Archive for the Gian-Carlo Menotti Category

Feast Day of the Epiphany

Posted in Feast of the Epiphany, Gian-Carlo Menotti, Hieronymus Bosch, Nicholas Poussin, Orientalist, Sandro Botticelli on January 5, 2011 by babylonbaroque

January 6th is the feast day of the Epiphany, a time for many of us to tear down the tree, stash the glitter for our more somber decor, and with  a certain melancholy, be happy the hub-bub is over.

It is of course also when , to believers, the infant was revealed as the Son of God.

Adoration of the Magi with Saint Anthony Abbot

about 1390-1410

Unknown

Franco-Flemish

Getty Museum

The very word epiphany is a joy to say, it sounds magical, sacred, not of this mundane world.

Within this very special world ,where beautiful infants reveal their identity as gods, three visitors with names equally exhilarating, Melchior, Caspar, and Balthasar; artists have found intense inspiration. What artist can resist this scene, the mother and child, the barnyard beasts, the shepherds, and the Kings, with rare gifts, who would want to resist?


Adoration of the Magi

Georges Lallemant

before 1624

Adoration of the Magi

Francesco Bassano

1567-69

The Hermitage

It is unfortunately quite doubtful that the Magi were so majestically dressed, little baby Jesus would have enjoyed the spectacle.

What we do know comes from Matthew 2:1 ,

Now when Jesus was born in Bethlehem of Judea in the days of Herod the king, behold there came wise men from the east to Jerusalem”.

“From the east” is what we had to run with, and artistic  imagination certainly ran. Balthasar a striking Moor, Casper and Melchior representing Orientalist fantasies of Persia and India, all so grand.

Those far wiser then this author have suggested the Magi hailed from Persia, with connections to Zoroaster, some have suggested Babylon ( which of course I would prefer). Early images of the Magi, will often have them wearing Phrygian caps.


Roman catacomb painting

Caspar

Ravenna

Basillica de Santa Maria Maggiore

c.430

Rome

Coming from the east, they made a pit stop at Herod’s palace,

Then Herod, when he had prively called the wise men, enquired of them diligently what time the star appeared”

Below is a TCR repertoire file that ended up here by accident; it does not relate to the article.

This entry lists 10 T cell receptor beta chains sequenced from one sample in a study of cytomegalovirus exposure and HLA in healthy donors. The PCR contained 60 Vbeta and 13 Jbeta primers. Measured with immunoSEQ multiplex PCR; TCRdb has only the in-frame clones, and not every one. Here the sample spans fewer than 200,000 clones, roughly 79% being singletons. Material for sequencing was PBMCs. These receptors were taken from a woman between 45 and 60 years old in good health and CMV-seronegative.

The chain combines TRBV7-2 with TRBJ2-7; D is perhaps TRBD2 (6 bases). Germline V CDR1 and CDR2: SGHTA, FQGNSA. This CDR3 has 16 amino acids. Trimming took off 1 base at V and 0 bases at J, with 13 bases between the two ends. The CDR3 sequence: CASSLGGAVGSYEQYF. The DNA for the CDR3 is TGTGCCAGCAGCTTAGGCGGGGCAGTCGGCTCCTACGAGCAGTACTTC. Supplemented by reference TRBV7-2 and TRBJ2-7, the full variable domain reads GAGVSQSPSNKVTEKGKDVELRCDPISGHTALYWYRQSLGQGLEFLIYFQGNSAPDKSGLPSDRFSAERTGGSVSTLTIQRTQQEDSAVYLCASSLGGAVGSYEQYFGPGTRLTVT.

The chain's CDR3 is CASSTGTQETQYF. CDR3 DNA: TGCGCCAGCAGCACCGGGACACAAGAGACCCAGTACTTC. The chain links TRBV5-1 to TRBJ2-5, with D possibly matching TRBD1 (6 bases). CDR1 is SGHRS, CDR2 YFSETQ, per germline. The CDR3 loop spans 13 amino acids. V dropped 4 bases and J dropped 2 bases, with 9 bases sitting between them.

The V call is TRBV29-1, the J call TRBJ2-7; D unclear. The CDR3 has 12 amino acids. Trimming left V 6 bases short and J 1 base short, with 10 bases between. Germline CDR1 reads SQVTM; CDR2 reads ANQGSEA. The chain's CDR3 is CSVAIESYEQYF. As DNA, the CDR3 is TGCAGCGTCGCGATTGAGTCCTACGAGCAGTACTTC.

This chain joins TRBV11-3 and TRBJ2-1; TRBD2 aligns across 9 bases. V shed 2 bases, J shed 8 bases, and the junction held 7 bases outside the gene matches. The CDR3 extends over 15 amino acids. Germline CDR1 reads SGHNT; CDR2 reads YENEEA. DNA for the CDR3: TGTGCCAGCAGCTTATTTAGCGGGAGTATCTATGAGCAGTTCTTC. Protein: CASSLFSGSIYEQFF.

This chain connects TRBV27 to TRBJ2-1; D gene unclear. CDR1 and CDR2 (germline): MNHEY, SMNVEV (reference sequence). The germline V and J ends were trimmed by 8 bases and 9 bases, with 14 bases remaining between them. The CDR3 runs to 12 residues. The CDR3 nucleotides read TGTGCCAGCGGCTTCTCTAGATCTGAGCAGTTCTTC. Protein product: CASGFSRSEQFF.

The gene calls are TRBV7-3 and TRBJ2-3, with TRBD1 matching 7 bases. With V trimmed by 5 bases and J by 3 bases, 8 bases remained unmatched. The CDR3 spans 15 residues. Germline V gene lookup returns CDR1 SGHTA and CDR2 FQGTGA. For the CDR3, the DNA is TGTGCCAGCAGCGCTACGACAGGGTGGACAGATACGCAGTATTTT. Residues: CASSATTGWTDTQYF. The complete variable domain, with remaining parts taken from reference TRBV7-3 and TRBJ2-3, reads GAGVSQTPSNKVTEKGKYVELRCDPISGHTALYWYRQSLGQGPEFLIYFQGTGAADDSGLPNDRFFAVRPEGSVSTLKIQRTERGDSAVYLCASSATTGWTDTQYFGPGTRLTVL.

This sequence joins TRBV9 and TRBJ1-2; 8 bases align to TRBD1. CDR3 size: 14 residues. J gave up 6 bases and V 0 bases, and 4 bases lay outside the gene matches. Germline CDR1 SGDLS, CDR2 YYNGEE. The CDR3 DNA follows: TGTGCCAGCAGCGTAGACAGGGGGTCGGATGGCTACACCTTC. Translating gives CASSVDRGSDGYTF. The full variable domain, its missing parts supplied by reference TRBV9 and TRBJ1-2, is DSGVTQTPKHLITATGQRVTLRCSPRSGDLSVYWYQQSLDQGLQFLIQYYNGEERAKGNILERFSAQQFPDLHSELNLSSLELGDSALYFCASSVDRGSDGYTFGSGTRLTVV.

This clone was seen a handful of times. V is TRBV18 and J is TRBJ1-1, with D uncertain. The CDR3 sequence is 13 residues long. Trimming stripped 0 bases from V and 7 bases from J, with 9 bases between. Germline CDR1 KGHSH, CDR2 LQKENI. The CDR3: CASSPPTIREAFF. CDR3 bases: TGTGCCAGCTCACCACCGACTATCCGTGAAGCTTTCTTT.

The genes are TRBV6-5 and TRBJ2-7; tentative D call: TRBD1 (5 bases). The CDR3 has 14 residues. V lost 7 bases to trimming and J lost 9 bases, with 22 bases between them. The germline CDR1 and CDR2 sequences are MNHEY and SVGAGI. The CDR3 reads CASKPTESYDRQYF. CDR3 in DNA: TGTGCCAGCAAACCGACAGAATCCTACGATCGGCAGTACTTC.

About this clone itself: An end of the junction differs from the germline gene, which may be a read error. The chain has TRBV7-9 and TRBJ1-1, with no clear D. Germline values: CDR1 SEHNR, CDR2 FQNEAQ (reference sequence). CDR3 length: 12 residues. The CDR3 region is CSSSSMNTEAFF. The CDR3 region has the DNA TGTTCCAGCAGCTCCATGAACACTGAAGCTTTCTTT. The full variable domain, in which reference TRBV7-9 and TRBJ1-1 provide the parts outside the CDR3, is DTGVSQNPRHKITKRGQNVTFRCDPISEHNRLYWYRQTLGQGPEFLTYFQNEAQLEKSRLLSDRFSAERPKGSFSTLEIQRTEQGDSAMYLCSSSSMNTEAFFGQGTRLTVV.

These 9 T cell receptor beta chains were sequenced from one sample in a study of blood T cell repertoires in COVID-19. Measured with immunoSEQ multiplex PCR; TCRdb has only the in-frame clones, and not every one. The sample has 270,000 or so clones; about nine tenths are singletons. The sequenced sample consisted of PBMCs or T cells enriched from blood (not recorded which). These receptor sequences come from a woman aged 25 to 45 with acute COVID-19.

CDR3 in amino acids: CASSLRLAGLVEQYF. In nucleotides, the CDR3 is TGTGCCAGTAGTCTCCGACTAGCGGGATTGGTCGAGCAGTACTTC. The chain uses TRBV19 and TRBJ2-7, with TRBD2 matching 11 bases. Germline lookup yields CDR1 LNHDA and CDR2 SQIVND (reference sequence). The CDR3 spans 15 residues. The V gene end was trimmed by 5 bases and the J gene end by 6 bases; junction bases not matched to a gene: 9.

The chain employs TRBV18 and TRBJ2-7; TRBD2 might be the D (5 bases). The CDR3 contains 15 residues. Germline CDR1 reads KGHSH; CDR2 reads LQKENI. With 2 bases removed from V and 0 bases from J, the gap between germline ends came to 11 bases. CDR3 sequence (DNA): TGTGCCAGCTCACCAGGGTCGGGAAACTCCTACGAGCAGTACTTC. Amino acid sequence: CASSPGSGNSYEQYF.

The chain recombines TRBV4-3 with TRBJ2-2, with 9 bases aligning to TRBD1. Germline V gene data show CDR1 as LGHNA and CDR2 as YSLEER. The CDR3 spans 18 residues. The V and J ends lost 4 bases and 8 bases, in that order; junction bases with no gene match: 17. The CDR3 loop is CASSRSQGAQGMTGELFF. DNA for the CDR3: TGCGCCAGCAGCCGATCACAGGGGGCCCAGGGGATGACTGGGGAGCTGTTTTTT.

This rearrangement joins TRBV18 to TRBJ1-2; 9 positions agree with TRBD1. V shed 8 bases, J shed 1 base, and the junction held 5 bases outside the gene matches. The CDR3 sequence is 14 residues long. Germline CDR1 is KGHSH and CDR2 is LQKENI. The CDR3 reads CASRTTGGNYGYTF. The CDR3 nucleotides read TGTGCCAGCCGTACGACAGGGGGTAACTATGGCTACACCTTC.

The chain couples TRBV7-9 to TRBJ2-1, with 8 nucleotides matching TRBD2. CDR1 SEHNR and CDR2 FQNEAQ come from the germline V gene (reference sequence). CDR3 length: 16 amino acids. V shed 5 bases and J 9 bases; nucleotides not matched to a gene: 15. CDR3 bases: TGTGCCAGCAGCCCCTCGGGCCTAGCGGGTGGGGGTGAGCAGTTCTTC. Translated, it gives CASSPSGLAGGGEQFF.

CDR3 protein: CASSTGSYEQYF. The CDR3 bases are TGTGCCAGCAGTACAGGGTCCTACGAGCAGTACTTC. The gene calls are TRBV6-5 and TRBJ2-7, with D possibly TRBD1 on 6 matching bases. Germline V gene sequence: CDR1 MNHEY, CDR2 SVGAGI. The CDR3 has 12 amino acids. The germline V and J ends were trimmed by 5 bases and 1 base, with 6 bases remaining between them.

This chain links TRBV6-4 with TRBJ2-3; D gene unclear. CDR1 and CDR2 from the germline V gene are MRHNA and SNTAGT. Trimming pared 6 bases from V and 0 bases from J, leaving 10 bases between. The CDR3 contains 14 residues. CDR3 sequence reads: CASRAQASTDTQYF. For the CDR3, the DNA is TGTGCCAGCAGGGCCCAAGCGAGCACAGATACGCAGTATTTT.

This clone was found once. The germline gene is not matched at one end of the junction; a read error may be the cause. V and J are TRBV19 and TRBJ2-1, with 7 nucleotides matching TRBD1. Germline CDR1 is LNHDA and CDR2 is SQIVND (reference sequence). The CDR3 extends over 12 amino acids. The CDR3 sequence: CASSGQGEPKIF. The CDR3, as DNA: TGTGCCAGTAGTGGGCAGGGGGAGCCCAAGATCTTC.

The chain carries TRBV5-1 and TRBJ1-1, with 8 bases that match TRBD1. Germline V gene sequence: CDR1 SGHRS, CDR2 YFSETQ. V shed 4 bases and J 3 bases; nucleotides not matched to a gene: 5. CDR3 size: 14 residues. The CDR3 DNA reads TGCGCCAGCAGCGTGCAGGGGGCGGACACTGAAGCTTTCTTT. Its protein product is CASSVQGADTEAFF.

Matthew 2:7.


Three Magi before Herod

early 15th century

Musée National du Moyen Ãge

I love how nasty Herod looks.

Adoration of the Magi

Duccio di Buoninisegna 1308-11

Museo dell ‘Opera de Duomo

Siena

” And when they were come into the house, they saw the young child with Mary his mother, and fell down, and worshipped him:and when they had opened their treasures, they presented unto him gifts;gold, and frankincense, and myrrh”

Matthew 2:11.

Reliquery

ca, 1200

Limoges

Musée National du Moyen Ãge

Adoration of the Magi

Jean Bourdichon

Musée du Louvre

Paris

An exciting resource for images of the Magi tale is right here in LA, the Getty Museum, this link provides a handy list.


Adoration of the Magi

Gaspare Diziani

1718

Museum of Fine Arts

Budapest

Adoration of the Magi

Sandro Botticelli

1475

Uffizi Gallery

One of my favorites,

Adoration of the Magi

Nicolas Poussin

1633

So enchanted was Gian-Carlo Mennoti by this Bosch interpretation, he was compelled to create Amahl and the Night Visitor.

Adoration of the Magi

Hieronymous Bosch

Metropolitan Museum of Art

Gian-Carlo Menotti

around 1944

b.7th July 1911

d.1st February 2007

I am familiar with this operas, I am ambivalent about the music.

My hesitations concerning this work  may be due in great part to sorrowful memories of Episcopalian amateurs caterwauling Menotti’s work; I happened to once create sets for it as my church was putting on a production.

Whatever my feelings are, I am impressed that Amahl was commissioned by NBC for its NBC Opera Theatre. I have a clip from 24th of December 1951, in which it aired on the Hallmark Hall of Fame.


Happy  Feast Day of the Epiphany !

Respectfully submitted,

BabylonBaroque


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